Cultures of Creativity & Innovation
A synthesis of literature exposed themes identifying characteristics evident in creative and innovative organizations (Weis, & Legrand, 2011; Politis & Politis, 2010; McLean, 2005). Cultures within creative and innovative organizations posses most or all of the following characteristics.
Organizational encouragement: encouragement of managed risk-taking, idea generation, collaboration, shared decision making, open flow and honest communication, and supportive nature.
Supervisory encouragement: clarity of goals and direction, supporting open interactions, effective collaborative cross-functional teams, and guidance as opposed to control.
Encouragement through diverse work groups: groups with diverse experiences, ideas, and personalities.
Challenging work: going above and beyond in our work, challenging norms, and stimulating innovative processes with the courage to implement solutions.
Leaders exhibiting innovative practices: leaders who engage in taking and hedging risks while focused on delivering value for the organization, viewing creativity and innovation as a priority, and establishing trust.
Freedom and self-sufficiency: empowering employees to choose their own manner of how to achieve clearly defined organizational goals by incorporating diverse viewpoints.
Organizational leadership plays a pivotal role in the implementation and success of these characteristics. Demonstrated leadership is the most important factor for innovation and is rewarded among all levels in transformative organizations (Weiss & Legrand, 2011). Leaders are champions and drivers of success in achieving the organization's goals (Weiss & Legrand, 2011). Humble leaders are more receptive to new possibilities than are arrogant leaders who tend to rest on previous accomplishments (Weiss & Legrand, 2011). Bureaucratic characteristics (Hall, 1963) found to impede cultures of creativity and innovation include hierarchal authority structures, inflexible rules, stifling regulations, and technical incompetence (Politis & Politis, 2010).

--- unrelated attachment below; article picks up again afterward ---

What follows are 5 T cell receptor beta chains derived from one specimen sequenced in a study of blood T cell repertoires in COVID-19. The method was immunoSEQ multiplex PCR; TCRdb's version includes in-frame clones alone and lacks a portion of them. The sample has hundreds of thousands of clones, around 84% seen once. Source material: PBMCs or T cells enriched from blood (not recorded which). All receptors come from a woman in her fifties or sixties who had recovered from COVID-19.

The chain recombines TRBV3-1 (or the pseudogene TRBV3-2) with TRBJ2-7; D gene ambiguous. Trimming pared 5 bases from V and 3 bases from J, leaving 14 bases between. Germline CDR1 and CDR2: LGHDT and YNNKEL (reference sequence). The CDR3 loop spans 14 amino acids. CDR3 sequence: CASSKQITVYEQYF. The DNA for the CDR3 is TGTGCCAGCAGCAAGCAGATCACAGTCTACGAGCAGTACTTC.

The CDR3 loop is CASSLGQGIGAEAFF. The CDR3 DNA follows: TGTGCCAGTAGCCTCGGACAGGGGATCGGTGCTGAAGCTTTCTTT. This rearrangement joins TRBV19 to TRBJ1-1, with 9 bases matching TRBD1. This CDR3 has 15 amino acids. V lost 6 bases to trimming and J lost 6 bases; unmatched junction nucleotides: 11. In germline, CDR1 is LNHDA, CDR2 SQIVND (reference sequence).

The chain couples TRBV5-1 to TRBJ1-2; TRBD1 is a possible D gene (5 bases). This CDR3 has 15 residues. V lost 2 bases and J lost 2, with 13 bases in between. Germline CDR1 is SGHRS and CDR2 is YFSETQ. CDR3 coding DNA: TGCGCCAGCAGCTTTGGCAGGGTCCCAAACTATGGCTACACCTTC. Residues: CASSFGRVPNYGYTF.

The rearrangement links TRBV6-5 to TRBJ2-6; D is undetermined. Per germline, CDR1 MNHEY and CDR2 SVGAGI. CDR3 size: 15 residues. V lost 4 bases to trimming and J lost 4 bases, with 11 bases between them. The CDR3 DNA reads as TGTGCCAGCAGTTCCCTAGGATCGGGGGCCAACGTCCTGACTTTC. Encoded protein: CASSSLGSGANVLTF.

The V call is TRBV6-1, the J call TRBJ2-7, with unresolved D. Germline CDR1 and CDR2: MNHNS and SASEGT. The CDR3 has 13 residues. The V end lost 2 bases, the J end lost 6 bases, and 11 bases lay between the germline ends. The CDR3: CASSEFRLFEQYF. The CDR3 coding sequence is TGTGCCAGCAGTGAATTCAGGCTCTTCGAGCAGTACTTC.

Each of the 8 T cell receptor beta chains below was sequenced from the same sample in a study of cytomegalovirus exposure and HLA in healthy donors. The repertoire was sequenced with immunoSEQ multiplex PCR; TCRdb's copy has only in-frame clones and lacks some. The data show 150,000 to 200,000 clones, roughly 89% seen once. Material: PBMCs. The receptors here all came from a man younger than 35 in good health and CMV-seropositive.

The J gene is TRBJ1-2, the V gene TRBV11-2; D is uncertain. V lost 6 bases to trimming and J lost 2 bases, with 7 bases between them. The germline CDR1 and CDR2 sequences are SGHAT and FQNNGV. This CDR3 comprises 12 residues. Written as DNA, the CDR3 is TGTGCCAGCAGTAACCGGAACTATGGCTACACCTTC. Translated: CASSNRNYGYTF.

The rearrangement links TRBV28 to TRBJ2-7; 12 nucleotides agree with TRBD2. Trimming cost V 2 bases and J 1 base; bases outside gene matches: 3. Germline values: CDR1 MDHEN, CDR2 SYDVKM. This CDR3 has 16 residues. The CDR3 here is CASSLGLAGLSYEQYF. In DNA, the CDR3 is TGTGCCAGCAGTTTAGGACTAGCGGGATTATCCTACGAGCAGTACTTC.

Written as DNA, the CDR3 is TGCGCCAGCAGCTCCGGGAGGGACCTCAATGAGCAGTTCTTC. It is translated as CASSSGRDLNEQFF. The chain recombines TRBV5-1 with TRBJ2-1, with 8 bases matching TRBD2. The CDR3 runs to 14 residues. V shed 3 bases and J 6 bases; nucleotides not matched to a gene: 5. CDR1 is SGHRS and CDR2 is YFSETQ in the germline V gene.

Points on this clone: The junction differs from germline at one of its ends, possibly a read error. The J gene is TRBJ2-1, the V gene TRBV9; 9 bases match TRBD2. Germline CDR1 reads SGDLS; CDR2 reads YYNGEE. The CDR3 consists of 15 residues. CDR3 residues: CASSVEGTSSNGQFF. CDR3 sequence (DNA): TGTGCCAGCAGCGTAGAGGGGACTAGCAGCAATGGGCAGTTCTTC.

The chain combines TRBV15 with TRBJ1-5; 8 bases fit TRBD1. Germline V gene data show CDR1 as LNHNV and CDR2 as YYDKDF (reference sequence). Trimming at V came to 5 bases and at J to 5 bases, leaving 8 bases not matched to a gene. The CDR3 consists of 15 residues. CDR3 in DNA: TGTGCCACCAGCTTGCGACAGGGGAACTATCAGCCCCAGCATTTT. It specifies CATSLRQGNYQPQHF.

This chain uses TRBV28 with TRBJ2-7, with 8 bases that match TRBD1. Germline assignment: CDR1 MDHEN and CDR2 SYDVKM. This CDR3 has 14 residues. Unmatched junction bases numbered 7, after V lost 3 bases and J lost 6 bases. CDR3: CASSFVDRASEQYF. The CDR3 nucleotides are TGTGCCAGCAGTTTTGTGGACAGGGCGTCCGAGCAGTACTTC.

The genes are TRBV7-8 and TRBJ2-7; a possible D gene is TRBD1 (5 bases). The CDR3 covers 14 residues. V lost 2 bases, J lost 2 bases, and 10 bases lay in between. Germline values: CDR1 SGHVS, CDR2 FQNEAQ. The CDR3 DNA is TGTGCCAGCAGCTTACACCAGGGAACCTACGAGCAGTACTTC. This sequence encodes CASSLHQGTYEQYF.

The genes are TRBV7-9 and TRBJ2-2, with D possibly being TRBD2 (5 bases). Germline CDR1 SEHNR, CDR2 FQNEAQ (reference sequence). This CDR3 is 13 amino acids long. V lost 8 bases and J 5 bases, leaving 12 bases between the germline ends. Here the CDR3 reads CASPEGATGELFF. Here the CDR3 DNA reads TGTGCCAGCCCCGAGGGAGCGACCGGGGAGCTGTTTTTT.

Clearly, positive leadership, encouragement, collaboration across all levels, flexibility, and transparency build and sustain an organizational culture of creativity and innovation. Though Extension may never be able to completely rid itself of all barriers impeding creativity, it can certainly alter attitudes minimizing the interference. Actively demonstrating these leadership characteristics within Extension can help create this type of culture.
Extension Through a Lens of Creativity and Innovation
Extension's outreach mission diligently executed for many years and an exemplar of positive impact on those served, trails the unprecedented rate of change in societal needs. Extension's execution, as a result of the barriers mentioned above, is lagging. It has not gone without notice that society's expectation for change within Extension exceeds Extension's own perceptions of the need for a faster rate of change (Extension Committee on Organization and Policy, 2002).
Aside from ongoing fiscal concerns, researchers point to Extension's need for a futurist perspective (Patton, 1987) and completely reinventing the organization (King & Boehlje, 2000); staffing for creativity and innovation (Smith, 1988); leadership for the future (Smith, 1990) and accepting varied leadership styles (Astroth, Goodwin, & Hodnett, 2011; Fehlis, 2005); collaborative work environment (Buchanan, 1993) and increased need for flexibility; change in moving forward (Bloir & King, 2010) and addressing changes in a proactive fashion; and a reduction of the "entitlement" mentality (Extension Committee on Organization and Policy, 2010).
These calls forecasting Extension's need for change have been relentlessly declared for decades, with little or no commitment to follow through. During this time, programming costs have gone up, while the ability to meet those demands is declining. Public calls for accountabilty grow louder, while Extension struggles with evaluation methodology, bias, and subjectivity (Lamm, Israel, & Harder, 2011). Federal budgets are facing further cuts while state and local budgets relatively decline. The future cannot, nor will not, look like the past.